CAAP says “pilot error;” passengers mull class suit vs Cebu Pacific

DAVAO CITY (MindaNews/04 June) – Initial investigation by the Civil Aviation Authority of the Philippines (CAAP) on the Cebu Pacific Airbus from Manila that veered off the runway after landing on Sunday night has pointed to “pilot error” as the cause of the mishap, CAAP Deputy Director General Capt. John Andrews said in an interview over ABS-CBN News Channel’s (ANC’s) Headstart.

The aircraft, which has remained stuck on the runway of the Davao International Airport on Sunday night has not been removed as of 10 a.m. Tuesday, leaving thousands of incoming and outgoing passengers stranded and economic losses increasing by the hour.

Andrews said the CAAP is “constrained to exert efforts to expedite removal of this aircraft” which he described as “beyond economical repair.”

Davao Oriental Vice Governor Joel Almario, who was one of the 165 passengers on board Flight 5J971, earlier told ANC that he heard the pilot talk about problems with the wiper but would like to leave the technical problem to the technical people and focus instead on the company’s lack of crisis management.

He said passengers will meet in Davao City Tuesday to pursue earlier discussions of filing a class suit against the airline.

Almario said the company’s manager in Davao City took about two hours before he talked to the passengers and nobody seemed to be in charge on the ground. He said simple things like a bus to fetch the passengers from the aircraft to the termina, was not provided, even as passengers had remained inside the aircraft for more than 20 minutes since the touchdown shortly after 7 p.m.

He said two hours after the accident, “wala pang pagkain, wala pang doctor dumating. Walang nakakausap na matinong crew na nakakasagot” (no food, no doctor, no crew who could answer questions).

Andrews told Headstart that while CAAP wants to take over in removing the aircraft from the runway, the law provides that this should be done with the consent of the airline but no consent has so far been given.

Andrews also said there was no loss of power in the Davao International Airport as earlier alleged.

Wipers working

Candice Iyog, Cebu Pacific vice president and spokesperson, who guested along with Andrews in Headstart said that based on the report of their pilot, the wipers were working, clearance was given at 500 feet and the plane was able to land but a heavy downpour ensued after touchdown.

Iyog said the pilot and the crew saw no imminent danger, no engine burning, so no clearance to evacuate was given. Instead of an emergency disembarkation, she said they opted for a precautionary disembarkation to ensure passengers leave the plane safe and not cause panic or stampede.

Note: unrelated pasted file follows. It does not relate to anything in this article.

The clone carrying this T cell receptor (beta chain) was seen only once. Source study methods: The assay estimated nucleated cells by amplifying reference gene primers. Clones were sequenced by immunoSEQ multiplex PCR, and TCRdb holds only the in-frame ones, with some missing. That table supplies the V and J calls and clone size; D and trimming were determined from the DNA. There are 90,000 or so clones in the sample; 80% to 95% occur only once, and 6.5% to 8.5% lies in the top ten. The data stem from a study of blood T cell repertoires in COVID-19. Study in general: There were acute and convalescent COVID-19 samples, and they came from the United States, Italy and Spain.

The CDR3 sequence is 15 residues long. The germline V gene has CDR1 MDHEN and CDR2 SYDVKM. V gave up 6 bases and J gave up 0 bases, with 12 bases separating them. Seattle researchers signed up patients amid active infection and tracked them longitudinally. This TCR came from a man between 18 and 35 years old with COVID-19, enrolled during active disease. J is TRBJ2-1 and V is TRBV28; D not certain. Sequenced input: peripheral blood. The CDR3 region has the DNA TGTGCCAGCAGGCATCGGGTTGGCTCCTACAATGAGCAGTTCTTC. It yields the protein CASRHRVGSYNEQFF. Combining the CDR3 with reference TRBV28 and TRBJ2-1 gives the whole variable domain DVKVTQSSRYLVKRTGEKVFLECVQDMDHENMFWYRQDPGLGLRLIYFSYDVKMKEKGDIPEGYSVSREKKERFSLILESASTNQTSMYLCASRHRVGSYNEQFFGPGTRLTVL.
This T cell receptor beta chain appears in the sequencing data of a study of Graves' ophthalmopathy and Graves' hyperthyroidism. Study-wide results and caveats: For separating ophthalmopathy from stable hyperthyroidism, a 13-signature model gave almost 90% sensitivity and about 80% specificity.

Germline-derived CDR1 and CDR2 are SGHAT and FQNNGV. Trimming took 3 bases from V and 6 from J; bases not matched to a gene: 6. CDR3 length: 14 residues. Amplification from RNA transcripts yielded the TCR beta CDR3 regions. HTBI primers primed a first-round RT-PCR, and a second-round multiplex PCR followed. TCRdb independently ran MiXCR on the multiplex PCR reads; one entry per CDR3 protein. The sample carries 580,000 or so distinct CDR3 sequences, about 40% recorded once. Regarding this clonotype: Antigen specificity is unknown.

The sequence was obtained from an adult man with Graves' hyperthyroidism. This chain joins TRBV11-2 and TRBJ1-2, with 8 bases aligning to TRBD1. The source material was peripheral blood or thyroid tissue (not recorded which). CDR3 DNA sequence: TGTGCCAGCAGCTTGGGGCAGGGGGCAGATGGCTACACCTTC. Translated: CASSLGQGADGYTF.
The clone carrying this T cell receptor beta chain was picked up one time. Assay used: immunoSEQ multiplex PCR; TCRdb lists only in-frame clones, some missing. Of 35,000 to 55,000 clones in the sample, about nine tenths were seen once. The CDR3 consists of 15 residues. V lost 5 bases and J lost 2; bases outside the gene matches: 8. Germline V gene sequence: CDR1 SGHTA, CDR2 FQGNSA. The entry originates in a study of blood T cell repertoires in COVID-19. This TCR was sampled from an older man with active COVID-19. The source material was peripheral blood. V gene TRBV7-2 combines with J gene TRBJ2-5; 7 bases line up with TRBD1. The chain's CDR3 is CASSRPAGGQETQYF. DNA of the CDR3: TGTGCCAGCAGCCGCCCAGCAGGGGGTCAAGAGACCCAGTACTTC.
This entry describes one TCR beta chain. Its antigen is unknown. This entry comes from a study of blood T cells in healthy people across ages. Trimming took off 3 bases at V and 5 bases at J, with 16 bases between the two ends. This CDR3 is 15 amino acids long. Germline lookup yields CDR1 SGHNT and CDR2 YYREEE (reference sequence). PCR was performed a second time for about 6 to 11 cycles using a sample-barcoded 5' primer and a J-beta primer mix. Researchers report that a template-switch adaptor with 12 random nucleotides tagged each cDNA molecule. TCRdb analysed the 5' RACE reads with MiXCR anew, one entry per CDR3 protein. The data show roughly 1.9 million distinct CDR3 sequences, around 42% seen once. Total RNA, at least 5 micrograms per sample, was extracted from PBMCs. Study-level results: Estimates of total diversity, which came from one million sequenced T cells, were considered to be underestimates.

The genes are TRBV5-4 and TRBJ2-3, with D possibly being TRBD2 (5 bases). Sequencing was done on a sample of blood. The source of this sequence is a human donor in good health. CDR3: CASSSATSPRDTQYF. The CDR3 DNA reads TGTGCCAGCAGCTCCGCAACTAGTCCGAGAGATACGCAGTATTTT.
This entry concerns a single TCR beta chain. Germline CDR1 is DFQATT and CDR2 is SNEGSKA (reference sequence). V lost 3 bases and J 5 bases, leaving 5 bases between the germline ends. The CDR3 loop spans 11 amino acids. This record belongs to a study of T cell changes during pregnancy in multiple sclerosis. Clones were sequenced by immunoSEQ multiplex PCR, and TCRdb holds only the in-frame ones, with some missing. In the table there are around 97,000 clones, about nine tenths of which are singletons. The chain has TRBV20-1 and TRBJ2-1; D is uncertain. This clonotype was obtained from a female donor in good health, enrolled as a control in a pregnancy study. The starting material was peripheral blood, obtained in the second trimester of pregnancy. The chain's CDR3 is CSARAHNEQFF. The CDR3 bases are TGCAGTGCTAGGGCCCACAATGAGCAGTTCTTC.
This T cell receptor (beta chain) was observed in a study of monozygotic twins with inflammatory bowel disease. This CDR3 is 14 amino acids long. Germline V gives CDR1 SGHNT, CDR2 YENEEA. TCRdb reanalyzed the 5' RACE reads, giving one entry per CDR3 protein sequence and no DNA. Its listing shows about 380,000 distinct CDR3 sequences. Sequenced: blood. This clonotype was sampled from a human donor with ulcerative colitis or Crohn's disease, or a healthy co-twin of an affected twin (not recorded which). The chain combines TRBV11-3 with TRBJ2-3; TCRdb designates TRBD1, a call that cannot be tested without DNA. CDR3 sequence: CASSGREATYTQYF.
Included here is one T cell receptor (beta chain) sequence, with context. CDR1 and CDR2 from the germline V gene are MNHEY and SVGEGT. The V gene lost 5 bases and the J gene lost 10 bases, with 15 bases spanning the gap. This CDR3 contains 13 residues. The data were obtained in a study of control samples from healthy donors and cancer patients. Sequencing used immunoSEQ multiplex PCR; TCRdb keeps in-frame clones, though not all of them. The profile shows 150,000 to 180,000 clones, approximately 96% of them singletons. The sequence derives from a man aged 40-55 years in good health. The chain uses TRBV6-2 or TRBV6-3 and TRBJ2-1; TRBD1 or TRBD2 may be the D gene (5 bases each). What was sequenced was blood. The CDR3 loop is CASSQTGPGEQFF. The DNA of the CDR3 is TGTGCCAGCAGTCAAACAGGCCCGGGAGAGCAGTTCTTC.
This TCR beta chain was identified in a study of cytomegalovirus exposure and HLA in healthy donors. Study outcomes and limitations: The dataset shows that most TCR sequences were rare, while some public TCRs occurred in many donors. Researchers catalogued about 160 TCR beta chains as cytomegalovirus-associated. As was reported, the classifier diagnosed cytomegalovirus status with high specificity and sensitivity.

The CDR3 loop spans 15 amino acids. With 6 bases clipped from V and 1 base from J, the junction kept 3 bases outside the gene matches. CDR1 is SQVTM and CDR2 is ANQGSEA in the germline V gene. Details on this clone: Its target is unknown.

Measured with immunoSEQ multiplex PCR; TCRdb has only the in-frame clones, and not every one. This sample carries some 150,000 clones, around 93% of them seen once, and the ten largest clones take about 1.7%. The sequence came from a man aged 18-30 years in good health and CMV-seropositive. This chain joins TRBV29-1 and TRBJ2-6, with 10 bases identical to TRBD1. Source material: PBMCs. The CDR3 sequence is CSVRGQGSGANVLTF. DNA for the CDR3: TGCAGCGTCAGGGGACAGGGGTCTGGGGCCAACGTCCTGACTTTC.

She said the pilot and crew were the last to leave the aircraft.

Lance Gokongwei, Cebu Pacific President and Chief Executive Officer on Mondsy apologized for the mishap.

He told ANC’s Business Nightly that the incident was “most unfortunate” but said it was too early to speculate why it happened.

He explained that the pilot opted for  “precautionary disembarkation” rather than “emergency disembarkation” to avoid panic and injuries.

No right to remove

Iyog acknowledged that they are learning lessons from this experience and will exert efforts to improve their handling of similar situations.

Cebu Pacific was given until 8 p.m. Monday to remove the aircraft but the airline asked for an extension until 7 a.m. Tuesday.

Andrews said he received a call at 3 a.m. that the Cebu Pacific team had abandoned the site and CAAP was now taking over for a possible opening of the airport at 10 a.m.

But Andrews later said that Cebu Pacific has not given CAAP the consent to remove the aircraft. “Until this law is repealed, we have no right to remove,” he told Headstart’s Karen Davila.

Andrews also said “the evidence does not lie” that the cause of the accident was “pilot error.”

He showed photographs from his tablet, showing the aircraft touched down very near the grassy area where it eventually stopped.

Businessman John Gaisano, who was on board the flight, told MindaNews on Monday that the landing was “very rough” and that he thought they would die.

“We could have died when we landed,” Gaisano said, adding he fled like “we did not land on the runway. I think we landed on the soil.”

“Definitely pilot error,” said Andews.

Iyog, said it was the first time she was hearing this report and the first time to see the photographs. She said they are still waiting for the full CAAP report.

She said the pilot of the aircraft, whose name has not been made public, is a veteran. The pilot is grounded pending investigation, he said.

Iyog also said the engine of the aircraft was “not on fire” as passengers earlier noted. Gaisano remembered smoke coming out from the front row but said it did not thicken. (MindaNews)